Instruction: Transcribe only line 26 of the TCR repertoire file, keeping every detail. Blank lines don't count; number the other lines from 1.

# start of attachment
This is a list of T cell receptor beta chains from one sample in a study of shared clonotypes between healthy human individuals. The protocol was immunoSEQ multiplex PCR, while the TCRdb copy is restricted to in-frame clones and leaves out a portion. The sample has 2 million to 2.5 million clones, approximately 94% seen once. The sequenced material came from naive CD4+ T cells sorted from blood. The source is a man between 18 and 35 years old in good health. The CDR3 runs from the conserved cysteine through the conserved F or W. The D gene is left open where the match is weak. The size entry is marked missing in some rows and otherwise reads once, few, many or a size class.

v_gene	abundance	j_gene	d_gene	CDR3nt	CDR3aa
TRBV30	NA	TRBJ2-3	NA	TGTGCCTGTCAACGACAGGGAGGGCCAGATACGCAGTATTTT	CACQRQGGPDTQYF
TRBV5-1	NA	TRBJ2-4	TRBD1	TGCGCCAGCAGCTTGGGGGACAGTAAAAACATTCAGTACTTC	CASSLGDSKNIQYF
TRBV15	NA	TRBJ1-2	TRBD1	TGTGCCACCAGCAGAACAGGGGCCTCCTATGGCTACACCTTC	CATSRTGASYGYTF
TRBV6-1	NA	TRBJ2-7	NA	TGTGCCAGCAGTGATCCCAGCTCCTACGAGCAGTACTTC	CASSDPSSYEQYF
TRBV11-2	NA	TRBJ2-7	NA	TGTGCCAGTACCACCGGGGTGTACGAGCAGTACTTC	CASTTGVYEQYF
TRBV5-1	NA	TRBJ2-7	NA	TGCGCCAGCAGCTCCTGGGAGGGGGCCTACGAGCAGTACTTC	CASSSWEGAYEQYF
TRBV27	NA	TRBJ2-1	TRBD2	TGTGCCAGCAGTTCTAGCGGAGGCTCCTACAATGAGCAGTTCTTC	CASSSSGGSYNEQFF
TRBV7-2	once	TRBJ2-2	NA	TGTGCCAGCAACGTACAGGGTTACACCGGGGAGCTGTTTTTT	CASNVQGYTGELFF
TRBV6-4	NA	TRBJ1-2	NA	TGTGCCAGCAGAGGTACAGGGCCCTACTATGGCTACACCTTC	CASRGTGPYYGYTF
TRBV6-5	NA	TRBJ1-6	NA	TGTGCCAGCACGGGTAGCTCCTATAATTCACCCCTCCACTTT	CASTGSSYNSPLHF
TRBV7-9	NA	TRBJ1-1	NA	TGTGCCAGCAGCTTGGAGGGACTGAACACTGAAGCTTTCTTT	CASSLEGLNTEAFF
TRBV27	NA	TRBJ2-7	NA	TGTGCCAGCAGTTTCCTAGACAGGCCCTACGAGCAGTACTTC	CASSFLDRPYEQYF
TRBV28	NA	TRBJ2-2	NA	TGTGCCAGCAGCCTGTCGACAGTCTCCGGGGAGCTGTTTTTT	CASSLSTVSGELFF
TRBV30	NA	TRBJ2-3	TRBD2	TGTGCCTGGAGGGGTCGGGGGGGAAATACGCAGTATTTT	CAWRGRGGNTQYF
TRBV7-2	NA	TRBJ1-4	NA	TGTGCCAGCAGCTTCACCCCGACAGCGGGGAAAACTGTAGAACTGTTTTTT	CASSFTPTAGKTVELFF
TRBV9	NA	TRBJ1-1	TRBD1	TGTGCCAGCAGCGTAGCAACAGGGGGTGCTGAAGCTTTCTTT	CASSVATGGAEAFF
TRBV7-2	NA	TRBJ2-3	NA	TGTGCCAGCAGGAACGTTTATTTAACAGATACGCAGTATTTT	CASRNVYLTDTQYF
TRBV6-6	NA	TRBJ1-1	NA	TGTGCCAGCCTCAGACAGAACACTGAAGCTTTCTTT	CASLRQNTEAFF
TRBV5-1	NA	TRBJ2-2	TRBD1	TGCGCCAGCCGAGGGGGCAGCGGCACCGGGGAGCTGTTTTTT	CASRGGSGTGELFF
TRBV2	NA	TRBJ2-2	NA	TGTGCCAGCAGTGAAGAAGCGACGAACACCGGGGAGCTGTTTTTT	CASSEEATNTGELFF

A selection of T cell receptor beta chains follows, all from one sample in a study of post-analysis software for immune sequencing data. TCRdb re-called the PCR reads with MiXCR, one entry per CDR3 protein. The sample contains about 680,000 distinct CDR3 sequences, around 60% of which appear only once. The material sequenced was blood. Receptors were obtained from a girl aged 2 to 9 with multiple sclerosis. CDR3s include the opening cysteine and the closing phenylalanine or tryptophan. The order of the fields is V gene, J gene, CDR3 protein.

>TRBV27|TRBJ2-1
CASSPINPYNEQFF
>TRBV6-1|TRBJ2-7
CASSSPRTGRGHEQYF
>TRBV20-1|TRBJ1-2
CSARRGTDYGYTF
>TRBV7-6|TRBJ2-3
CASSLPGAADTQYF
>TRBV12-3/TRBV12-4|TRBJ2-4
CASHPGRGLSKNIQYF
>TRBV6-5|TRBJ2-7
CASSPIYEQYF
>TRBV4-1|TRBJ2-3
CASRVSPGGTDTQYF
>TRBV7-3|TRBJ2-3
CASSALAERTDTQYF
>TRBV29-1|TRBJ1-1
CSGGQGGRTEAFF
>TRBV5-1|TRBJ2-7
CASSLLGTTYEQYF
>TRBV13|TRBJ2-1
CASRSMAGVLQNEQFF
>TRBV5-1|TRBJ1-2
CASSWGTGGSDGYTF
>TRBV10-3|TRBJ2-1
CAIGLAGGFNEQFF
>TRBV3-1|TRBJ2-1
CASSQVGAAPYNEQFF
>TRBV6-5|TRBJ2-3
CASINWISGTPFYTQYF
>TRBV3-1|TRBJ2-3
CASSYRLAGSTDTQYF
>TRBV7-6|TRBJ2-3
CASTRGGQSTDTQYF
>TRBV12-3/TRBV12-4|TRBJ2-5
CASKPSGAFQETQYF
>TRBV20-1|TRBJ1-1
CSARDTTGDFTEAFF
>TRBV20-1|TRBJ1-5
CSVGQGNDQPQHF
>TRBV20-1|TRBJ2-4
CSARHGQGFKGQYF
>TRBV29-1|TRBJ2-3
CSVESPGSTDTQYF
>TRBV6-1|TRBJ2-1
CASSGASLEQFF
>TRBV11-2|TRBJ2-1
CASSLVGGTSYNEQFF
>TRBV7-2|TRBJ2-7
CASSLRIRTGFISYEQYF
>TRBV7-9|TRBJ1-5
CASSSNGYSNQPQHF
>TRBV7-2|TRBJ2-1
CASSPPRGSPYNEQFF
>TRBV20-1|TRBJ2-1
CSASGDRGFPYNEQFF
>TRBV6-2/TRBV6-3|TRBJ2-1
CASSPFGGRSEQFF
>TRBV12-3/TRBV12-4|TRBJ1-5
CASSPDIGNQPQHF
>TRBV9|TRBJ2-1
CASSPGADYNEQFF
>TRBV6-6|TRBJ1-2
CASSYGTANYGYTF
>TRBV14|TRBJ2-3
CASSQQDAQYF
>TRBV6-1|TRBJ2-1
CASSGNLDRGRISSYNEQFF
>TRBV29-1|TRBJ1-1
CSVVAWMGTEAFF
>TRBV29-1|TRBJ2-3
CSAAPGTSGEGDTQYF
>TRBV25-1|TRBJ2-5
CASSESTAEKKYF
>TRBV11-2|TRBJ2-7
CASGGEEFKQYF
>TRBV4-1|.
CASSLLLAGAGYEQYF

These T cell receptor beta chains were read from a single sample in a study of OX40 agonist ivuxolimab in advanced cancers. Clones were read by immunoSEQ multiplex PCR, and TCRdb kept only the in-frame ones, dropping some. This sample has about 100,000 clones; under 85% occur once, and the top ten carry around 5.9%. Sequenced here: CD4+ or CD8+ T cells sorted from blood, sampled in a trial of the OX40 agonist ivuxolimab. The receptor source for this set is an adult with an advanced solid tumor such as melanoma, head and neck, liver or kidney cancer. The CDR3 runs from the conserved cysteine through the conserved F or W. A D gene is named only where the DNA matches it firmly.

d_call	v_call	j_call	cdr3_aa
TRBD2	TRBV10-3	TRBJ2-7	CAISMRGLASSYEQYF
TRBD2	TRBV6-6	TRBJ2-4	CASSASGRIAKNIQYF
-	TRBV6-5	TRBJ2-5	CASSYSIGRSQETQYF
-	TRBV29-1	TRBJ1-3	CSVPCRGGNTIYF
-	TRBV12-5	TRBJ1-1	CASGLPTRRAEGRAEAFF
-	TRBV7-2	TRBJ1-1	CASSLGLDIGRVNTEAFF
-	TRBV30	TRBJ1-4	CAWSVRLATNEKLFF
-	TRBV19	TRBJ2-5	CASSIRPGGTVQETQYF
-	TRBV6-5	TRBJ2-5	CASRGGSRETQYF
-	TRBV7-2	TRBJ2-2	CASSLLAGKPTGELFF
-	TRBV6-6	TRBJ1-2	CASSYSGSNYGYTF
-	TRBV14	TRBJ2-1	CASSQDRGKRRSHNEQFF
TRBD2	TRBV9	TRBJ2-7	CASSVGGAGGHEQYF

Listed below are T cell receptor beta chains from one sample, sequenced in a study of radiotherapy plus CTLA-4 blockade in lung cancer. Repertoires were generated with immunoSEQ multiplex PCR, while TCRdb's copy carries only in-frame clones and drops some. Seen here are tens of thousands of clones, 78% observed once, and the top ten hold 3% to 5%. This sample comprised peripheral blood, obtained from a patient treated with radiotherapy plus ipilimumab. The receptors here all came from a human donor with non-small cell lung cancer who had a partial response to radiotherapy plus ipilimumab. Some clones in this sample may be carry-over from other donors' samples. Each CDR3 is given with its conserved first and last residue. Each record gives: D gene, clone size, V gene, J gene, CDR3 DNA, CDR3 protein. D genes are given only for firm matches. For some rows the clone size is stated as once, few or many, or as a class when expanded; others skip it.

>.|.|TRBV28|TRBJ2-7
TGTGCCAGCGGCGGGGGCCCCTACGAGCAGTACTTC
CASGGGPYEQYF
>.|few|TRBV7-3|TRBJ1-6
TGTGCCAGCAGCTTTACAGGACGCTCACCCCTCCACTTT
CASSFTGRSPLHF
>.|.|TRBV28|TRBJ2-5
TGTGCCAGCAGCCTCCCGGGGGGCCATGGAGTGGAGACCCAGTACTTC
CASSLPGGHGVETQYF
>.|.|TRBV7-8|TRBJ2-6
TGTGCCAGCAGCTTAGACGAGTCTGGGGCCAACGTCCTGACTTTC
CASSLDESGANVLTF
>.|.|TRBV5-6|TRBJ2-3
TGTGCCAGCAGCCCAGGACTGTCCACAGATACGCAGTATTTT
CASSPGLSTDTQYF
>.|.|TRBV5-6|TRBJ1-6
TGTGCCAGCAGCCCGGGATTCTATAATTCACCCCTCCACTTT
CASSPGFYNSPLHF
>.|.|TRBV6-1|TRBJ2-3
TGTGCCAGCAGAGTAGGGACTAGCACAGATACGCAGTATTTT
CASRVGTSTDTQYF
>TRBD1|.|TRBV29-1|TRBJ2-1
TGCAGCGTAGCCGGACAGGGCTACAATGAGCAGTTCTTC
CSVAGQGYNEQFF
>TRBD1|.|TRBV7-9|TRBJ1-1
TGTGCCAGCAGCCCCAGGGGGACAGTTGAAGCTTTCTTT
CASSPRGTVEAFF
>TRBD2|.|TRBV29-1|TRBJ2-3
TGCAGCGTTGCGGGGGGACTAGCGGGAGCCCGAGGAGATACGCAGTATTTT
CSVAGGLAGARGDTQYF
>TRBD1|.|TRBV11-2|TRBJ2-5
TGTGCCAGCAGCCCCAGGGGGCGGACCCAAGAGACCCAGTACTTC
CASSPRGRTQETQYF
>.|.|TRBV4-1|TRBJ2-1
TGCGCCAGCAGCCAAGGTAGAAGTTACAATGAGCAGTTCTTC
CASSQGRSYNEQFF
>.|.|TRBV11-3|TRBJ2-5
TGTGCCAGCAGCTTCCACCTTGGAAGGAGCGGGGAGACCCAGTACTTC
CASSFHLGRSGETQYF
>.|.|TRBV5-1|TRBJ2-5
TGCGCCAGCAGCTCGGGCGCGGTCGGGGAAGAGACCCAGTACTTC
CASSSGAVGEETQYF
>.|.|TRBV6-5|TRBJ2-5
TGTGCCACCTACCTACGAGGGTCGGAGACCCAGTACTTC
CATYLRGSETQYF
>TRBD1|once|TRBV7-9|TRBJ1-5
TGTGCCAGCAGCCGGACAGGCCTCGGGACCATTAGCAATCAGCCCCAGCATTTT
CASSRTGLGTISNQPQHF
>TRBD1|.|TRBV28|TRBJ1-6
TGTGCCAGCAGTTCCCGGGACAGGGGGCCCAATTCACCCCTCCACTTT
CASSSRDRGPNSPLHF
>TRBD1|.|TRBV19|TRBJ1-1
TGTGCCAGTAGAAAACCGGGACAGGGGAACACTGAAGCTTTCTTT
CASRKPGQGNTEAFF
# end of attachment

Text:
>TRBV6-1|TRBJ2-7